Emerald ash borers – named for their habit of drilling through bark – have crawled into 15 states and two Canadian provinces since surfacing near Detroit in 2002, arriving in Tennessee this summer. In response, the U.S. Department of Agriculture and state natural resources departments have rolled out campaigns urging the public to look out for the bug and to use only local sources of firewood.
These high-profile offenders are among friends. From 1860 to 2006, at least 455 tree-loving insect species arrived on American shores, as did 16 damaging tree diseases, say the authors of a report in the December issue of the journal BioScience. Despite regulations designed to stymie the six-legged hoard, two to three new invasive insect species set up shop in the United States each year.
–The Washington Post
DNR completes Leech Lake management plan
The Minnesota Department of Natural Resources has finalized a five-year management plan that aims to sustain Leech Lake as one of Minnesota’s top fishing destinations.
The plan outlines fisheries management objectives for 2011 through 2015. Minnesota’s third-largest lake, Leech Lake’s 112,000 acres offer year-round angling opportunities for walleye, muskellunge, northern pike, yellow perch and largemouth bass.
“This document was developed by combining fisheries science with extensive public input,” said Dirk Peterson, fisheries management section chief for the DNR. “From habitat protection to stocking to continued support for cormorant control, Leech Lake’s management plan clearly details our approach to sport fish species and habitat during the next five years.”
N.Y. gov imposes ‘fracking’ moratorium
On the surface, it looked as if Gov. David A. Paterson threaded the needle when he addressed one of the most far-reaching environmental and economic issues facing New York: the future of natural gas drilling upstate.
Mr. Paterson vetoed legislation that would have placed a moratorium on drilling that uses a technique called hydraulic fracturing, which involves injecting millions of gallons of chemically treated water underground to crush shale and release the gas inside. Instead, he issued an executive order instituting a longer moratorium that extended until July 1, 2011, but that more narrowly defined the types of drilling to be restricted.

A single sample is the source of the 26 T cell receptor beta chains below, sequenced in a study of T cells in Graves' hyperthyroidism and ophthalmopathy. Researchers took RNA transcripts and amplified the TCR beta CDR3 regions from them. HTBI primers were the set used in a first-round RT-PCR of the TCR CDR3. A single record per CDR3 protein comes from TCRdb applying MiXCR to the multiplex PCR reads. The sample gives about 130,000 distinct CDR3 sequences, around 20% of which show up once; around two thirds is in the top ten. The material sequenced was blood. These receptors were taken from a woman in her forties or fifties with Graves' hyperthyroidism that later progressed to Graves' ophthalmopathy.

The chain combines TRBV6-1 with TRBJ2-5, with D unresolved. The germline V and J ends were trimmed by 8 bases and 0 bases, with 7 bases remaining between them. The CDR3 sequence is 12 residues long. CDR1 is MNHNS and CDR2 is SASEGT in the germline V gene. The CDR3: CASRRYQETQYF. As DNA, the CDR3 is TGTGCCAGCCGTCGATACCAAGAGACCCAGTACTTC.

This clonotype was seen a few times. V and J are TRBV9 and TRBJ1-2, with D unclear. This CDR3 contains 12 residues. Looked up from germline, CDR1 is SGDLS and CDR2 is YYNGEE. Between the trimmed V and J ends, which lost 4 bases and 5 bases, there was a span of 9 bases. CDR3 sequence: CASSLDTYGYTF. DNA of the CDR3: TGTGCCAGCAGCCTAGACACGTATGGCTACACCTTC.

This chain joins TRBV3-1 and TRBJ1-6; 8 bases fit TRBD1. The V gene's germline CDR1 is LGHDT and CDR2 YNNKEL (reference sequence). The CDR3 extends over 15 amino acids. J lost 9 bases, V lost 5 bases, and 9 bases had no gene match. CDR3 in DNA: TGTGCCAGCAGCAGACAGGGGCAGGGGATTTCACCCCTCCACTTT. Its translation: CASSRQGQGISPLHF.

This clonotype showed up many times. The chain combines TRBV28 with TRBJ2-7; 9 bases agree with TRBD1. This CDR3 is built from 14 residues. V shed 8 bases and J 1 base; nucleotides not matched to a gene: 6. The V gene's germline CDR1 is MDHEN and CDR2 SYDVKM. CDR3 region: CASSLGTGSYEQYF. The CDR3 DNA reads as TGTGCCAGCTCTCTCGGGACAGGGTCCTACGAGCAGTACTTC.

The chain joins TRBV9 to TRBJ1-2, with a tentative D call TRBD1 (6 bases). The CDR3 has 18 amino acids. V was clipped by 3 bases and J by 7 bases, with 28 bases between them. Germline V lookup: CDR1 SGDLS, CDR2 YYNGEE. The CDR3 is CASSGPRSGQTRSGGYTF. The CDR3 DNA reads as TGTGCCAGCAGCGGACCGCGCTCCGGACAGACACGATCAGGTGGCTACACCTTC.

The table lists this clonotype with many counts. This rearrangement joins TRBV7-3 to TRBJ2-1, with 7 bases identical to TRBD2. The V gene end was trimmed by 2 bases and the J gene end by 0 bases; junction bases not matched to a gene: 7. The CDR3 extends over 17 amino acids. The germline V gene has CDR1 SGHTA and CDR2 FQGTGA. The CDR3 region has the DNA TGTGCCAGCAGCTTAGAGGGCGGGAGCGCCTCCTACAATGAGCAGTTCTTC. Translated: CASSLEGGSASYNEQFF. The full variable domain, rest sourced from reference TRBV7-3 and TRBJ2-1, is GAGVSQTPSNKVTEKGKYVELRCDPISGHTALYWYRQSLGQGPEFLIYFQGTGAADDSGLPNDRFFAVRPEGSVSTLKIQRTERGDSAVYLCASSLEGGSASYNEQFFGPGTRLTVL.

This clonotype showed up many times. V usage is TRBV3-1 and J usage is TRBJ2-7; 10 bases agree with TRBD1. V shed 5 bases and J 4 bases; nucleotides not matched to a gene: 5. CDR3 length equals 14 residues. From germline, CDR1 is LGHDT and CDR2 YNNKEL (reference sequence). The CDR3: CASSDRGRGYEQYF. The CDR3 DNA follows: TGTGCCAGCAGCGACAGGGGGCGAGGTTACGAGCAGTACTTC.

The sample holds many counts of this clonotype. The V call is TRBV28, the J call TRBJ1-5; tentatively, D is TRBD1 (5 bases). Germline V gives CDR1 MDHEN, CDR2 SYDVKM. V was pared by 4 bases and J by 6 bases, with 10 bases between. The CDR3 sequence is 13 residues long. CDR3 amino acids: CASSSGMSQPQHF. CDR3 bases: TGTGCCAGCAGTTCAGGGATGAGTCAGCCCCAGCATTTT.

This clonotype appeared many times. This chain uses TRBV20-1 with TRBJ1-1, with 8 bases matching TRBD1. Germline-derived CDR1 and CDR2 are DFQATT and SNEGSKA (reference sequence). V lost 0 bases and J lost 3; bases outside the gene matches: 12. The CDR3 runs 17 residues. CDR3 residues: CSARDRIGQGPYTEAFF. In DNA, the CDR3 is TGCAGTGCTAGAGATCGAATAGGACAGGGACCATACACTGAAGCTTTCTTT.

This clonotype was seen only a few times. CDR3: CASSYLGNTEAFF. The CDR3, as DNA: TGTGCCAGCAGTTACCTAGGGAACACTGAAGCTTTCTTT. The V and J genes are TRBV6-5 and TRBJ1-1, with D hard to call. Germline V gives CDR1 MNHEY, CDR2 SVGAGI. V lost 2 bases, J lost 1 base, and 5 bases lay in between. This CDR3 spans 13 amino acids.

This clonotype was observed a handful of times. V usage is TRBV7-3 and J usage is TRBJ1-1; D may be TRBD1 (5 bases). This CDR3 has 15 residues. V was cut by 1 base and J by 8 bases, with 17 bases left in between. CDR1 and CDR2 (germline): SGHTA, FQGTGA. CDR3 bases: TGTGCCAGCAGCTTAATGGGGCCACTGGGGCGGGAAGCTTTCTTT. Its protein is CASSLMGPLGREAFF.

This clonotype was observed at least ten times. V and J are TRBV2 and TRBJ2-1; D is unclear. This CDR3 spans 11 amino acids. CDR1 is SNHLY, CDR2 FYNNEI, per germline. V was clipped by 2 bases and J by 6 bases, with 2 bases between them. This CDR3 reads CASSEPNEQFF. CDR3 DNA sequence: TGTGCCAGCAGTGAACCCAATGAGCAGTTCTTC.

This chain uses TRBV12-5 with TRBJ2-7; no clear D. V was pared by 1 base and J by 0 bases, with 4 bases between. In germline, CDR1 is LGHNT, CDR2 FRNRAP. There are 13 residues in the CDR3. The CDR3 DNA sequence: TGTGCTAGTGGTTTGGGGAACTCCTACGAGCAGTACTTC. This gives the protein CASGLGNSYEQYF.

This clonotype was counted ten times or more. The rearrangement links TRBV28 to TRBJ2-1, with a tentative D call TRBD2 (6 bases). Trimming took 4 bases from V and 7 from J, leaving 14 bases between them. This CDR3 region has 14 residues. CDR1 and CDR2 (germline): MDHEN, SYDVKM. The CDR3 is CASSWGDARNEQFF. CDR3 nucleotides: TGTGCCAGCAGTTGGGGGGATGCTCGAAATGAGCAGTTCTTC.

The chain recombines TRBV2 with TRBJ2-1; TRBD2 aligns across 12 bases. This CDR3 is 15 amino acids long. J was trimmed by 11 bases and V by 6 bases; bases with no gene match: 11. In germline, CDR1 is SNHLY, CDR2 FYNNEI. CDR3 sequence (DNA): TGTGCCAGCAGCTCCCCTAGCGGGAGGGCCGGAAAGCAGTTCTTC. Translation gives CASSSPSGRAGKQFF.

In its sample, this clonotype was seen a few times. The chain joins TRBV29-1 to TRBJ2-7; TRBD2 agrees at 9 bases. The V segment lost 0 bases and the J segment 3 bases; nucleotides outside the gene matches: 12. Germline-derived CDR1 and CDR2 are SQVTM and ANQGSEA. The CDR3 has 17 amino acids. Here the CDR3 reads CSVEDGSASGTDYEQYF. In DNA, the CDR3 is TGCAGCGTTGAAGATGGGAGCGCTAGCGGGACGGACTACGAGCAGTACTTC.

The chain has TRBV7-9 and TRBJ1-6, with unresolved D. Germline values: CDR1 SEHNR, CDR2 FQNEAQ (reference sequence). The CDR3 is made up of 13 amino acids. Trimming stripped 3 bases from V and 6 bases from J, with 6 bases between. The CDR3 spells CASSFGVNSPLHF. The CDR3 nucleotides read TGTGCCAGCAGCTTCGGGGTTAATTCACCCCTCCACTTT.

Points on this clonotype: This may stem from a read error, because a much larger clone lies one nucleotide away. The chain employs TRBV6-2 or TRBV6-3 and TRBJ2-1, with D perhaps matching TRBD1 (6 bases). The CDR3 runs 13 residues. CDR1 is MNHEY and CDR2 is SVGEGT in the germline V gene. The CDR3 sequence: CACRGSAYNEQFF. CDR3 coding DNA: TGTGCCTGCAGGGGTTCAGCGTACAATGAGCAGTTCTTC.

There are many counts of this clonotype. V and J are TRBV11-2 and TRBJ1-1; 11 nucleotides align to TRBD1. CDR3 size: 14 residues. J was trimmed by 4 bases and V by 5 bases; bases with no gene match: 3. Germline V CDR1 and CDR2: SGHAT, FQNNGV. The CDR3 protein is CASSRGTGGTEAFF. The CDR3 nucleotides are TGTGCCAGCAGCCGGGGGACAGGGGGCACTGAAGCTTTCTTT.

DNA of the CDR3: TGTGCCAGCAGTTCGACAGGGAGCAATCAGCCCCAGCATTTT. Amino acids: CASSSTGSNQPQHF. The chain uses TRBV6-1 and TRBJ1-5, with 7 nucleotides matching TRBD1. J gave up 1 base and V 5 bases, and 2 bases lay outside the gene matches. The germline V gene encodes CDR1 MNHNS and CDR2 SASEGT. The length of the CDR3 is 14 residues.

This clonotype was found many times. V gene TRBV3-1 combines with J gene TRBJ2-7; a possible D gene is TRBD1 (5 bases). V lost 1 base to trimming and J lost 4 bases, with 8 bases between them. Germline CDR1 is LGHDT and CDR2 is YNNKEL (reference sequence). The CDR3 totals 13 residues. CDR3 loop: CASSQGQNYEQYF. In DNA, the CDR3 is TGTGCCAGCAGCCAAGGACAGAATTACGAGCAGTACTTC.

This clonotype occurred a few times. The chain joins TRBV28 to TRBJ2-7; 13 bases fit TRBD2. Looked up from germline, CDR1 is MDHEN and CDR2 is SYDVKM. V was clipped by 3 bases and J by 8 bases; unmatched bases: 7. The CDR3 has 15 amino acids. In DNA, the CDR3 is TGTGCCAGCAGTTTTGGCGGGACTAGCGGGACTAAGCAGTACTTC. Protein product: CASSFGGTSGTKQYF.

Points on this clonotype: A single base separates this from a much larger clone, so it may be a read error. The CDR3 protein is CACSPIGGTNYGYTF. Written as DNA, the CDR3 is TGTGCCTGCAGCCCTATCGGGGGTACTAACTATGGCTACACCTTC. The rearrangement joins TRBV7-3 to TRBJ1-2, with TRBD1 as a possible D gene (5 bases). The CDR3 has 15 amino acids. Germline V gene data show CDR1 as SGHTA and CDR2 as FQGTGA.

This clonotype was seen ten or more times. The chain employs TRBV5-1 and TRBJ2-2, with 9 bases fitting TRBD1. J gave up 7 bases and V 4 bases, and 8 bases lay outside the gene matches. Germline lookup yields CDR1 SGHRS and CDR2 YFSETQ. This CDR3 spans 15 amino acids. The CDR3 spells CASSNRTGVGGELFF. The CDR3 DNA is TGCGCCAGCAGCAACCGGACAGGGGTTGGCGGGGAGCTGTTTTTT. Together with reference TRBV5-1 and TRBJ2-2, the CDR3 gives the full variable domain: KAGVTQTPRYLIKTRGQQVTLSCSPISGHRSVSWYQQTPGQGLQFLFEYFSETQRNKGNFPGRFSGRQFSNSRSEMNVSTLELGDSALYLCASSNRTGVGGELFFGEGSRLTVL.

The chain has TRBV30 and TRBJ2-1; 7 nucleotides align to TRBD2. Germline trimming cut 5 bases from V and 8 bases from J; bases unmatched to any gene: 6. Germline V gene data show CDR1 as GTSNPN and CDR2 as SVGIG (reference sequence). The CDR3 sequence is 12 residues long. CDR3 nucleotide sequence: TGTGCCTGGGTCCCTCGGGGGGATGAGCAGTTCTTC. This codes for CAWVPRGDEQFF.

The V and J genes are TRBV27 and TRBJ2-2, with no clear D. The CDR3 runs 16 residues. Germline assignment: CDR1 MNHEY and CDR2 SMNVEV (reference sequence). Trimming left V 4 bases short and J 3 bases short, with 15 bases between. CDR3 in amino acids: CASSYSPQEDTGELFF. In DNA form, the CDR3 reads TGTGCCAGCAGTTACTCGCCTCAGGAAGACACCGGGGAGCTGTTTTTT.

In apparent contradiction of the laws of physics, both the gas industry and the environmentalists seemed pleased.
–The New York Times
Edina approve trail by creek
The Edina City Council has unanimously approved a creek-based route for a Three Rivers Park District walking and biking trail that eventually will run from Hopkins to the Minnesota River in Bloomington.
The vote followed more than three hours of public testimony and council discussion on the Nine Mile Creek Regional Trail, which has been one of the most contentious issues the city has dealt with in recent years.
Opposition from residents whose backyards would be adjacent to the trail led to petition drives and anti-trail web pages; 243 residences next to the creek would be affected. The trail would be an average of 175 feet from those homes.
But the roughly 8-mile Edina portion of the trail would be built almost exclusively on public right-of-way already owned by the city.
–The Star Tribune
Gas driller accused of polluting wells
The U.S. Environmental Protection Agency said that oil and natural-gas producer Range Resources Corp. has contaminated a pair of drinking wells in North Texas’s Barnett Shale, one of the richest natural-gas reservoirs in the U.S.
Two families living near natural-gas-producing wells owned by Range outside Fort Worth complained to federal regulators about “flammable and bubbling drinking water coming out of their tap”
beginning in late August. EPA testing has identified “extremely high levels” of natural gas in the water, the agency said. The water wells are located in the Trinity Aquifer, which underlies 20 Texas counties, the agency said in a court filing.
Regulators said the concentration of natural gas “posed an imminent and substantial risk of explosion or fire.” The government also identified other contaminants, including the carcinogen benzene, in the water and has asked a nearby rural water-system operator to test its supplies.
–The Wall Street Journal
Melting glaciers imperil Mount Rainier road
The greatest threat to the busiest road in Mount Rainier National Park is the mountain itself.
Receding glaciers, loose rocks and boulders, glacial outbursts and debris flows could combine to cut off Nisqually-Paradise Road. Half the 1.2 million people who typically visit the park each year travel that roadway.
Yet the threat is not limited to the 18-mile road.
Nearly every major roadway in the park – including Westside Road, Stevens Canyon Road, state Route 123, state Route 410 and Carbon River Road – is threatened.
Portions of the Carbon River and Westside roads have been closed because of flooding. Stevens Canyon and state Route 123 are susceptible to landslides. State Route 410 could be flooded should the White River jump its banks.
“It’s almost historically unprecedented the conditions Mount Rainier (National Park) has to manage in terms of access,” said Paul Kennard, the park’s geomorphologist.
–The Tacoma News Tribune